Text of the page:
DHT 22 and SRF Shield – Wireless Transceiver for all Arduino Type Boards

The SRF shield is a digital electronics development board. It’s a plug and play add-on for all Arduino style prototyping boards with Ciseco‘s  SRF wireless module. Essentially it adds radio capabilities to the Arduino Uno Rev 3 board.
SRF Shield

The DHT22 is an inexpensive temperature and humidity sensor which can measure, depending on supplier between -50 (-40) and +50 (+125) °C and humidity 0-100%RH. It takes 3.3 – 4V input and delivers output as a digital signal via single-bus.

DHT22 1.) VCC 2.) Data 3.) Not used 4.) Ground

It is therefore ideally suitable to measure temperature with an Arduino type board.

To pick up the radio signals we will use the SRF-Stick with a 8.2 cm whip Antenna. To equip the whip antenna one needs to melt a channel into the plastic housing.

SRF stick with 82mm Whip Antenna
Ciseco’s SRF stick with 82mm Whip Antenna

The access point where the whip antenna is soldered into is explained in this picture.  The linked web page also explains where to add the whip antenna on the SRF shield.

List of Hardware:
SRF Shield
Arduino style board.
USB Cable with a the connector of your Arduino board
Connector Cables
10 kOhm Resistor
2 x 82mm cable for Whip Antenna
Solder Iron and equipment of your choice

SRF Shield DHT22
Ciseco SRF Shield with DHT22

We now connect the cables as follows. While we show the XINO RF (no SRF shield in Fritzing) in below picture, you can use the same connections on the SRF Shield, which pass through to your Arduino board.

Sketch Xino RF with DHT22
Sketch Xino RF with DHT22


DHT22 with mini breadboard
DHT22 with mini breadboard and a Nano. Use the same pins on the SRF-Shield

Once we have connected all parts, we hook up the Arduino with SRF-shield to a PC (Linux, Mac or Windows and load the Arduino Software.

Software List:
Arduino Software
AdaFruit DHT Library
Ciseco’s LLAP Library

Download the libraries and add them to Arduino. From version 1.6.2 this can be done in the menu. The process is explained here. Then select the Arduino Uno Board and the correct COM Port for your setup. The Com (Serial) Port your SRF shield and Arduino is connected to,

Arduino Board and Com Port
Arduino Choose Board and Com Port

Once this is done add the following Code in to your Arduino Document:

// LLAP temperature and humidity sensor using a DHT22
// Reading temperature or humidity takes about 250 milliseconds!
// Sensor readings may also be up to 2 seconds 'old' (its a very slow sensor)
// will work with any Arduino compatible however the target boards are the 
// Ciseco XinoRF and RFu-328, for LLAP over radio
// Uses the Ciseco LLAPSerial library
// Uses the Adafruit DHT library https://github.com/adafruit/DHT-sensor-library

#include <LLAPSerial.h>
#include <DHT.h>

#define DEVICEID "DF" // this is the LLAP device ID

#define DHTPIN 5 // what I/O the DHT-22 data pin is connected to
#define DHTTYPE DHT22 // DHT 22 (AM2302)

// Connect pin 1 (on the left) of the sensor to +5V
// Connect pin 2 of the sensor to whatever your DHTPIN is
// Connect pin 4 (on the right) of the sensor to GROUND
// Connect a 10K resistor from pin 2 (data) to pin 1 (power) of the sensor


void setup() {
 pinMode(8,OUTPUT); // switch on the radio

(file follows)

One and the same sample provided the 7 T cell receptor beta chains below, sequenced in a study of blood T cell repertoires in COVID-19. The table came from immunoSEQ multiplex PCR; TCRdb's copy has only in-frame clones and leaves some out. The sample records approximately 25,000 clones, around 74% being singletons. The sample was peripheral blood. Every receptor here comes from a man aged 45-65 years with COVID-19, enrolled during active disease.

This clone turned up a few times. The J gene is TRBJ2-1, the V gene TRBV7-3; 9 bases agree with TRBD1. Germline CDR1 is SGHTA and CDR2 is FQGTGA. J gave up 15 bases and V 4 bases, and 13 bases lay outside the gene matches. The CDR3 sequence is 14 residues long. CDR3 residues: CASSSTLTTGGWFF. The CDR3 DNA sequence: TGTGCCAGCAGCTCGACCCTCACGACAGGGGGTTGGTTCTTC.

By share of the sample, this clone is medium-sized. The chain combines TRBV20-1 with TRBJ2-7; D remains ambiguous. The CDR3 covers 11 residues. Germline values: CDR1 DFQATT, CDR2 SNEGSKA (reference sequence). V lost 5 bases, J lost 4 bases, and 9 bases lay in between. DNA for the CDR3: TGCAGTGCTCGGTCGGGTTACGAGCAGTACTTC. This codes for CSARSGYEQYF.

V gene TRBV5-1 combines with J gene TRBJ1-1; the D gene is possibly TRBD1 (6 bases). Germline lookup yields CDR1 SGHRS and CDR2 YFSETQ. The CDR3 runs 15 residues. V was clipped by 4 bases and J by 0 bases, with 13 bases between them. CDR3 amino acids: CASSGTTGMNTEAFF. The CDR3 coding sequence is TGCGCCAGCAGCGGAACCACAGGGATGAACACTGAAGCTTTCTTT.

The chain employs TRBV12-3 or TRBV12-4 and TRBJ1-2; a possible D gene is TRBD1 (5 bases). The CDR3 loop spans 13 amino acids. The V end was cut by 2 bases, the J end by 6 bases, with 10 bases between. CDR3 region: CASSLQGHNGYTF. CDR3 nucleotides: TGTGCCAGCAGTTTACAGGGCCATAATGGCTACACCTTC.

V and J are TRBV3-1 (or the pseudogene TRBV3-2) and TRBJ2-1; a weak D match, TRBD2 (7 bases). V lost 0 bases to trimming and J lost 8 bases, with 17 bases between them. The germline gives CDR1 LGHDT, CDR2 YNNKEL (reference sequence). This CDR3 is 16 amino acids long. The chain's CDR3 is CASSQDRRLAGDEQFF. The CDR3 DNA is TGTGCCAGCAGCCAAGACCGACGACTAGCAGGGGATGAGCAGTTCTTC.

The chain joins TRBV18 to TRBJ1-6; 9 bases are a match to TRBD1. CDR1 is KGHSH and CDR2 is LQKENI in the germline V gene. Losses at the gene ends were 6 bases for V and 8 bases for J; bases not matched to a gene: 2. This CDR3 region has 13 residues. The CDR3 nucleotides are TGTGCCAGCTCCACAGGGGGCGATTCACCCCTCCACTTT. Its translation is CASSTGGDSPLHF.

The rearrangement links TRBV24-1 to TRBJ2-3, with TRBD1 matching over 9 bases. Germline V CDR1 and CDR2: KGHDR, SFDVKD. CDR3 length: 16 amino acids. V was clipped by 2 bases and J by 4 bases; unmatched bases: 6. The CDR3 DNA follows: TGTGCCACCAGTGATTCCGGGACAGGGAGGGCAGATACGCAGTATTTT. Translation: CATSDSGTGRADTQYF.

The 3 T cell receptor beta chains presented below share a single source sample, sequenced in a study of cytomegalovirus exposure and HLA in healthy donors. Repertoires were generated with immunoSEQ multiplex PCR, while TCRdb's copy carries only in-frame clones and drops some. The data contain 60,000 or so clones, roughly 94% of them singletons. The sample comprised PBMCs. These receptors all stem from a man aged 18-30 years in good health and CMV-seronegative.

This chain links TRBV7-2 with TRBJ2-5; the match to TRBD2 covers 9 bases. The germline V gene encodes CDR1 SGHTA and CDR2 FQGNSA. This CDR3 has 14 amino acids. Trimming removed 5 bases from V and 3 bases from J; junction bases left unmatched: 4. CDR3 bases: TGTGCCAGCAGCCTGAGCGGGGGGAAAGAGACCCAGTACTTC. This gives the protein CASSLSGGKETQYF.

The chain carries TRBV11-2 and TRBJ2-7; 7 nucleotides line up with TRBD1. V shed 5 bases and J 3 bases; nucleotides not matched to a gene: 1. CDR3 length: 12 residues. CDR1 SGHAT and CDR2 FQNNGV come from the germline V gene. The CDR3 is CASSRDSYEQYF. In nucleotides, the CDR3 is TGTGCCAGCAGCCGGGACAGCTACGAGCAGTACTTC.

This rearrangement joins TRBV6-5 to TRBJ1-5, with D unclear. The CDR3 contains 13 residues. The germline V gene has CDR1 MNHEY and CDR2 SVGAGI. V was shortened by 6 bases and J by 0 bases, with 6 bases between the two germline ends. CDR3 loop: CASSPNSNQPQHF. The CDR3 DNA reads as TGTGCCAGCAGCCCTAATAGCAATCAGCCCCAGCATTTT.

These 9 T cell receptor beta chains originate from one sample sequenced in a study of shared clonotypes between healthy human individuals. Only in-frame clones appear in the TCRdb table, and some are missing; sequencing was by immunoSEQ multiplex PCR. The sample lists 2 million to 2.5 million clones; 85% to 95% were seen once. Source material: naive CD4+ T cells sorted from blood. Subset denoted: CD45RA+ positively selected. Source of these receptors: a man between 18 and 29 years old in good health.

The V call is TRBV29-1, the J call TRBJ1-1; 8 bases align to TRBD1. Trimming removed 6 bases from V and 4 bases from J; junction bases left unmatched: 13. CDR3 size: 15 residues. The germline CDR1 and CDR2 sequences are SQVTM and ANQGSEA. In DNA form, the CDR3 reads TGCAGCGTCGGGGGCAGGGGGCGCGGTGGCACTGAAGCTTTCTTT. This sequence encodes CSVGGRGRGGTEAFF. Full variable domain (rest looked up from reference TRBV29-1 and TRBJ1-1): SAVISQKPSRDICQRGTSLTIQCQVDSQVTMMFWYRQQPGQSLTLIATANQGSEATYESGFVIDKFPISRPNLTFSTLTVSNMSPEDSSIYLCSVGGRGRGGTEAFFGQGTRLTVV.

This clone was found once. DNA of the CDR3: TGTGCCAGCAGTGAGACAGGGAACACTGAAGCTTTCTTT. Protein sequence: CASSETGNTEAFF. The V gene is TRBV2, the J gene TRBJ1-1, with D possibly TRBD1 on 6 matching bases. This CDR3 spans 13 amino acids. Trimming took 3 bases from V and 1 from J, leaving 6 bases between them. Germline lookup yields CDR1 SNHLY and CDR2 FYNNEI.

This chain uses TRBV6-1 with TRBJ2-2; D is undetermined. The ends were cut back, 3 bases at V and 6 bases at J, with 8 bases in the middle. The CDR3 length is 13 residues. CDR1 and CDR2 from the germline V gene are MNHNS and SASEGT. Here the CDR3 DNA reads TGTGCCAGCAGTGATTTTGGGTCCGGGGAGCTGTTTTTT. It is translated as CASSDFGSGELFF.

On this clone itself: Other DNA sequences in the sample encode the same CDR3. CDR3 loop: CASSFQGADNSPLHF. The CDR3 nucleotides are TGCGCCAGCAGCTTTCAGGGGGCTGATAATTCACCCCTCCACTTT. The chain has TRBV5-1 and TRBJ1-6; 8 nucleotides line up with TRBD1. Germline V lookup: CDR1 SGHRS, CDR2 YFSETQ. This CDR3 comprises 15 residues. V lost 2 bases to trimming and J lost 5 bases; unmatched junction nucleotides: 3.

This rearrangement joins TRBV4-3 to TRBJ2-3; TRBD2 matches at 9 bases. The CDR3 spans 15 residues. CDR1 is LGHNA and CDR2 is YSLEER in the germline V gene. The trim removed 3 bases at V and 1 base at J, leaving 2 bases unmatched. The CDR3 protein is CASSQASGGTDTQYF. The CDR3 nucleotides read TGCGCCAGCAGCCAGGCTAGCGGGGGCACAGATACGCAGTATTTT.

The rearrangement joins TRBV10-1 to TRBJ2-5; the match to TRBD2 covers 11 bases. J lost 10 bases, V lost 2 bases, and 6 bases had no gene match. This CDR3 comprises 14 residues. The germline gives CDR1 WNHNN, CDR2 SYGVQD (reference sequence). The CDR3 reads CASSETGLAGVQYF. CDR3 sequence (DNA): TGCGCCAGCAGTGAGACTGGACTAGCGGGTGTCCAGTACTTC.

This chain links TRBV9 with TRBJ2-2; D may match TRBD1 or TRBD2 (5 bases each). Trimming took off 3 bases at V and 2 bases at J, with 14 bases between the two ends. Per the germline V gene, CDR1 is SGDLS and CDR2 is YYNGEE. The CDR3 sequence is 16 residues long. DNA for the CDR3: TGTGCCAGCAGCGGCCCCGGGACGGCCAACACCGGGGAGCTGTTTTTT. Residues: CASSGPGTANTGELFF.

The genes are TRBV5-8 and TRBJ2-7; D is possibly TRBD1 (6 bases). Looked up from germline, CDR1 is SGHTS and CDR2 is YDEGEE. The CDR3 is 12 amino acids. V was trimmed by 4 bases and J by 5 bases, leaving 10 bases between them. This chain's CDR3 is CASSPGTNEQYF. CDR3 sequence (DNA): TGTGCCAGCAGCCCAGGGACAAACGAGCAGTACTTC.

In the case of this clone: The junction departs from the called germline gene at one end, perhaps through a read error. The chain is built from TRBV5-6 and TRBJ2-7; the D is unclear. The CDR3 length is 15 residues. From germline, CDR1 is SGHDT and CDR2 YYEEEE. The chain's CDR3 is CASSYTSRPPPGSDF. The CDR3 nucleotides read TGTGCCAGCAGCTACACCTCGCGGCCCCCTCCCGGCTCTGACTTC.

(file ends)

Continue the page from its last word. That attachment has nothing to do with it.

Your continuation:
pinMode(4,OUTPUT); // switch on the radio
 digitalWrite(4,LOW); // ensure the radio is not sleeping
 delay(1000); // allow the radio to startup




void loop() {
 // print the string when a newline arrives:
 if (LLAP.bMsgReceived) {
 LLAP.bMsgReceived = false; // if we do not clear the message flag then message processing will be blocked

 // every 30 seconds
 static unsigned long lastTime = millis();
 if (millis() - lastTime >= 30000)
 lastTime = millis();
 int h = dht.readHumidity() * 10;
 int t = dht.readTemperature() * 10;
 // check if returns are valid, if they are NaN (not a number) then something went wrong!
 if (isnan(t) || isnan(h)) {
 } else {

After the code is uploaded, the SRF-Shield will start sending out LLAP (The Language of Things) .

LLAP messages
LLAP messages from a DHT22 a DHT11 from different Ciseco devices

LLAP is an attempt to send out clear messages to devices and interfaces to be picked up by code.
a is an identifier for a start of a message
DG DF DH are device identifiers. With above code your device will identify as DF
identify the type of message (Temperature and Humidity)
numbers show the value of the type of message
— The dashes are filler to always send the same length of messages.

aDFHUM89.2– therefore tells us, we received a message from device DF about the humidity and that the value of said humidity is 89.2%.

To receive such messages from SRF (radio) equipped devices we need also a receiver. We chose the SRF stick. We could also use the Voyager+.

Plug in the SRF stick into a USB port and on Linux and Mac you do not have to get a driver. On my Windows 7, I also needed no driver. Open up Serial Software like Serial Tools on Mac or REALTERM, CoolTerm or simply the serial monitor in the Arduino software. If all went well you should see the XINO RF now sending out message like above.

After we have a data sender and a receiver we can go creative and create our own software from what we pick up on the serial port.

An example is here in XCODE for my own home data collection.

Xcode 7 Xino RF
XCODE 7 Wireless Reader using different devices

One can also use a DHT11,


which is a lower cost and a lower performing  device of similar nature as the DHT22. If it supplied with a chip as above make sure it’s input’s are matched. I had to rotate mine 180 degrees.

If the DHT11 looks like this,


one can assume the same polarities as in above DHT22. Nevertheless I have a 3 pin DHT11 on a breakout board. Here the DHT11 faces away from the cables.

SRF shield with DHT11
SRF shield with DHT11

Make sure you define DHT11 in above Arduino sketch

#define DHTTYPE DHT11 // DHT 11

I also used a 10 kOhm Resistor with the DHT11.